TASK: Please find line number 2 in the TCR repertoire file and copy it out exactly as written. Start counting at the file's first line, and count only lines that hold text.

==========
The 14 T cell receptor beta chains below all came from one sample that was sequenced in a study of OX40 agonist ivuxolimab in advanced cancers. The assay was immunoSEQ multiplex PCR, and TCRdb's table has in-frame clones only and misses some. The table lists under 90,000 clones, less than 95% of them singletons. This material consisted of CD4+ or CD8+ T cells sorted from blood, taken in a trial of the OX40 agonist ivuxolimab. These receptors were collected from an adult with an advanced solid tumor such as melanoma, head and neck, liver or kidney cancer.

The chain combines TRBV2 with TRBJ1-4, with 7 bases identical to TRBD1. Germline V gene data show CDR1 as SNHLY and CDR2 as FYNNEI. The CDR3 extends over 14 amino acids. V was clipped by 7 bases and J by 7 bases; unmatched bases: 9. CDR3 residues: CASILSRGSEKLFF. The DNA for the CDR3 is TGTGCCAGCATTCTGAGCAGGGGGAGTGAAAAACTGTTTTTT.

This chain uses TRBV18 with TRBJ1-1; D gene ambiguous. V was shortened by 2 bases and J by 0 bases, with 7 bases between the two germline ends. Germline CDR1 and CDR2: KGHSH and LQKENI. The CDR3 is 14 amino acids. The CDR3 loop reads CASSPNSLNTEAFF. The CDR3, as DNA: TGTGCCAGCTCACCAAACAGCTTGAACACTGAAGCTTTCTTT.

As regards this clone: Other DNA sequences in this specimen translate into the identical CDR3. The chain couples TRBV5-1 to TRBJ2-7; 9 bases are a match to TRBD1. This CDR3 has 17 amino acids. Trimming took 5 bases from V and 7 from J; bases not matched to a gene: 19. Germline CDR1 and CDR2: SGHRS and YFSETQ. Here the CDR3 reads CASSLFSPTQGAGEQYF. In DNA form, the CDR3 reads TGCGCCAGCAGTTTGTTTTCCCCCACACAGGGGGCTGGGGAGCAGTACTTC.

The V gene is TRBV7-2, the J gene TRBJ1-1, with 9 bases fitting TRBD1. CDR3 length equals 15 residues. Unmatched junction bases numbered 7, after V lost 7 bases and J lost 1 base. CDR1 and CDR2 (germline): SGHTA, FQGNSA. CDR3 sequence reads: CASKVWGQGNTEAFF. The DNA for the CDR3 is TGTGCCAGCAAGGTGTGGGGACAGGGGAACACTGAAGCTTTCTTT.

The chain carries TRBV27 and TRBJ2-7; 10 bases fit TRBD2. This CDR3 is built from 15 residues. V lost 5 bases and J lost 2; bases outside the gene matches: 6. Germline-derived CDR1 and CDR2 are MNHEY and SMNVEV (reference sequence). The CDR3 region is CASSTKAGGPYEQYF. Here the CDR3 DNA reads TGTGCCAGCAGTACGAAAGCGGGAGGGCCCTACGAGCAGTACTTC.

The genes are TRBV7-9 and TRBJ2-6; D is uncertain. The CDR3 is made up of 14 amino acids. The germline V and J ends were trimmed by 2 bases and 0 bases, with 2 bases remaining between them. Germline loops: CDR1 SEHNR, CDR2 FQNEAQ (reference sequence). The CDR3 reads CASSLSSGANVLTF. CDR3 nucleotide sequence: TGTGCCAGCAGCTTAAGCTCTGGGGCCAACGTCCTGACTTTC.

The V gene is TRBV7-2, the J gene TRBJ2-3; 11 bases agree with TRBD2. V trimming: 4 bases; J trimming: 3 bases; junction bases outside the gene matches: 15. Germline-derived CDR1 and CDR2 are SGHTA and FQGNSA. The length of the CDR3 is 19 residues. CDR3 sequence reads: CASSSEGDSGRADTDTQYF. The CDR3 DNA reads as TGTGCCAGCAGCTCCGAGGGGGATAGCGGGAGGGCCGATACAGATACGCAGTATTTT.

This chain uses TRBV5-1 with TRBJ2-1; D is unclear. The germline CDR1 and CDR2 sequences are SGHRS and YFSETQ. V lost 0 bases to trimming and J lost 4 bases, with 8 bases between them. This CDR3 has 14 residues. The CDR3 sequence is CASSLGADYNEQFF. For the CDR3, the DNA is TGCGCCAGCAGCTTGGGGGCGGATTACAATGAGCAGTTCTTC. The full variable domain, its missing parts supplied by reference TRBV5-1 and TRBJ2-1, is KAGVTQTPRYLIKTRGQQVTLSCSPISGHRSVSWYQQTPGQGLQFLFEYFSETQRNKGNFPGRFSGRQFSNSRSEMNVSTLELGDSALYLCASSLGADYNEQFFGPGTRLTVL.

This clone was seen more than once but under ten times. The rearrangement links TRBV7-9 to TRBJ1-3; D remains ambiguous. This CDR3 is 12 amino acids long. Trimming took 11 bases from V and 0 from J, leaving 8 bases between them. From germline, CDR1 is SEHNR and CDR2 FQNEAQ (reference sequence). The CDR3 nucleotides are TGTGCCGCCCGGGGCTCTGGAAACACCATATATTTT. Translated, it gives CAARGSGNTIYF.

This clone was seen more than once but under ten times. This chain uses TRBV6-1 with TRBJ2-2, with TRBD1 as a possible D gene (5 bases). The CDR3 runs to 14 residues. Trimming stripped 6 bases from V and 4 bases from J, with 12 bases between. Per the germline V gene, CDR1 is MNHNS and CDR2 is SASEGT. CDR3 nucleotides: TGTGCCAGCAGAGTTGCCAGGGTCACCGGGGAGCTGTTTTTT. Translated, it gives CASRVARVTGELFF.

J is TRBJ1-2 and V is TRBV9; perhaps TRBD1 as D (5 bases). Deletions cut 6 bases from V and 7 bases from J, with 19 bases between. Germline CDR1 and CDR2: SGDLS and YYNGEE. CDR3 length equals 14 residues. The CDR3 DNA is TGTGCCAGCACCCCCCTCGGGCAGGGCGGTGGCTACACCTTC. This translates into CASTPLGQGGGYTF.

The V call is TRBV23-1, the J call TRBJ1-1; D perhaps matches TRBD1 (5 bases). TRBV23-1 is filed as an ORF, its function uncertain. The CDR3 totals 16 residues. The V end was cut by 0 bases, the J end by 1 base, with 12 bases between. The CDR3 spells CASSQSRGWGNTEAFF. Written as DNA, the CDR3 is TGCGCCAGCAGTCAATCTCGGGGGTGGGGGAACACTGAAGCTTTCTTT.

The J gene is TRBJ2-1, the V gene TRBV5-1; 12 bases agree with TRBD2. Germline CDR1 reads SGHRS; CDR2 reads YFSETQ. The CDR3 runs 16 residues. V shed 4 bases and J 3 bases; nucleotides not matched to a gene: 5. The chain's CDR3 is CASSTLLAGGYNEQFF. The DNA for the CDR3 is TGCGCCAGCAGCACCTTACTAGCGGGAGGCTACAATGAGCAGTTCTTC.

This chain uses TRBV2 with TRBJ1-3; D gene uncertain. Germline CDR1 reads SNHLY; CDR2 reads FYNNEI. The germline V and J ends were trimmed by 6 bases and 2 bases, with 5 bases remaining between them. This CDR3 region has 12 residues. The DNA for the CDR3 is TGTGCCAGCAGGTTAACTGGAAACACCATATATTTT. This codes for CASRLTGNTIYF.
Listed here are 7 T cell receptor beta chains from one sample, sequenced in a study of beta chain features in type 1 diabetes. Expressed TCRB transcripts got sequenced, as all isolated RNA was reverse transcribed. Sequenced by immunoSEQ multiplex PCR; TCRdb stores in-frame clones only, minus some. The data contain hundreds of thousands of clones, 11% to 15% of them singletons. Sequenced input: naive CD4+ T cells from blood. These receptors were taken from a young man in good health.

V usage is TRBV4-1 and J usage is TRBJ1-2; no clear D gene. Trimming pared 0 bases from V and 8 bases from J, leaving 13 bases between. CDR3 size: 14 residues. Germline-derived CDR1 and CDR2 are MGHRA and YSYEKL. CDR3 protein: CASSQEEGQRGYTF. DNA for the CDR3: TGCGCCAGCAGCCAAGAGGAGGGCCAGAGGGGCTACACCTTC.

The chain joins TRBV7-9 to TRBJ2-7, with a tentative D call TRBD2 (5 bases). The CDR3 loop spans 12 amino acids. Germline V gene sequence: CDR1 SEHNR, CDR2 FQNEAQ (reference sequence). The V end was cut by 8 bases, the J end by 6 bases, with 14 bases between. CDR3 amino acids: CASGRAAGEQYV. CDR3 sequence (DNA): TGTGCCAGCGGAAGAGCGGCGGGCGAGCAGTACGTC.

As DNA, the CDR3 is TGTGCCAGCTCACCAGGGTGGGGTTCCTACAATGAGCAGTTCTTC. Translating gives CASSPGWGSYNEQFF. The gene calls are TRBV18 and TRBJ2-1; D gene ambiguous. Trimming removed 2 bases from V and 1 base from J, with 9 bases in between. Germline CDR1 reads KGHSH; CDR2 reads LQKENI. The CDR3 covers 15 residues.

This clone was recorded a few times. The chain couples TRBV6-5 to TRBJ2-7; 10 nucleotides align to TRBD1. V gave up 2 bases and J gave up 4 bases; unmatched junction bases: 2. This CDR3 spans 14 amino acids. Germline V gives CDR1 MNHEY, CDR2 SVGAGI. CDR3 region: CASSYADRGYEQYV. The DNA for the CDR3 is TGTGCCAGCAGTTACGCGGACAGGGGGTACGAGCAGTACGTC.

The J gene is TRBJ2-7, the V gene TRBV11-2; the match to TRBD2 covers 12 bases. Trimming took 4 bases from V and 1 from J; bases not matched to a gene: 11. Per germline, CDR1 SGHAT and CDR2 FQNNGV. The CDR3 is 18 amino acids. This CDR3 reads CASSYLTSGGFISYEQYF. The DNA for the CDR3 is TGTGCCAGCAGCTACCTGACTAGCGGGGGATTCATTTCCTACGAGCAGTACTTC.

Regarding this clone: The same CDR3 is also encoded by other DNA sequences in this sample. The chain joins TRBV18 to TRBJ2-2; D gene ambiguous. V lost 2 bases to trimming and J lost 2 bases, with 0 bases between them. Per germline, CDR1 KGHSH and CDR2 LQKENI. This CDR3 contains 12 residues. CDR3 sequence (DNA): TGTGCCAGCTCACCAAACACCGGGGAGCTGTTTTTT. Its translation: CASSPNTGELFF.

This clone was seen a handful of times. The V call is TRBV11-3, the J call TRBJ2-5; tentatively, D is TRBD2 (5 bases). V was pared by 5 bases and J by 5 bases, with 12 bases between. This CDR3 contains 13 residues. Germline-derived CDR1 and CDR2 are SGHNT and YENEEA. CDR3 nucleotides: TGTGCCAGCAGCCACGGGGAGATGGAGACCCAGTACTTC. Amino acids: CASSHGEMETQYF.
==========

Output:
The chain combines TRBV2 with TRBJ1-4, with 7 bases identical to TRBD1. Germline V gene data show CDR1 as SNHLY and CDR2 as FYNNEI. The CDR3 extends over 14 amino acids. V was clipped by 7 bases and J by 7 bases; unmatched bases: 9. CDR3 residues: CASILSRGSEKLFF. The DNA for the CDR3 is TGTGCCAGCATTCTGAGCAGGGGGAGTGAAAAACTGTTTTTT.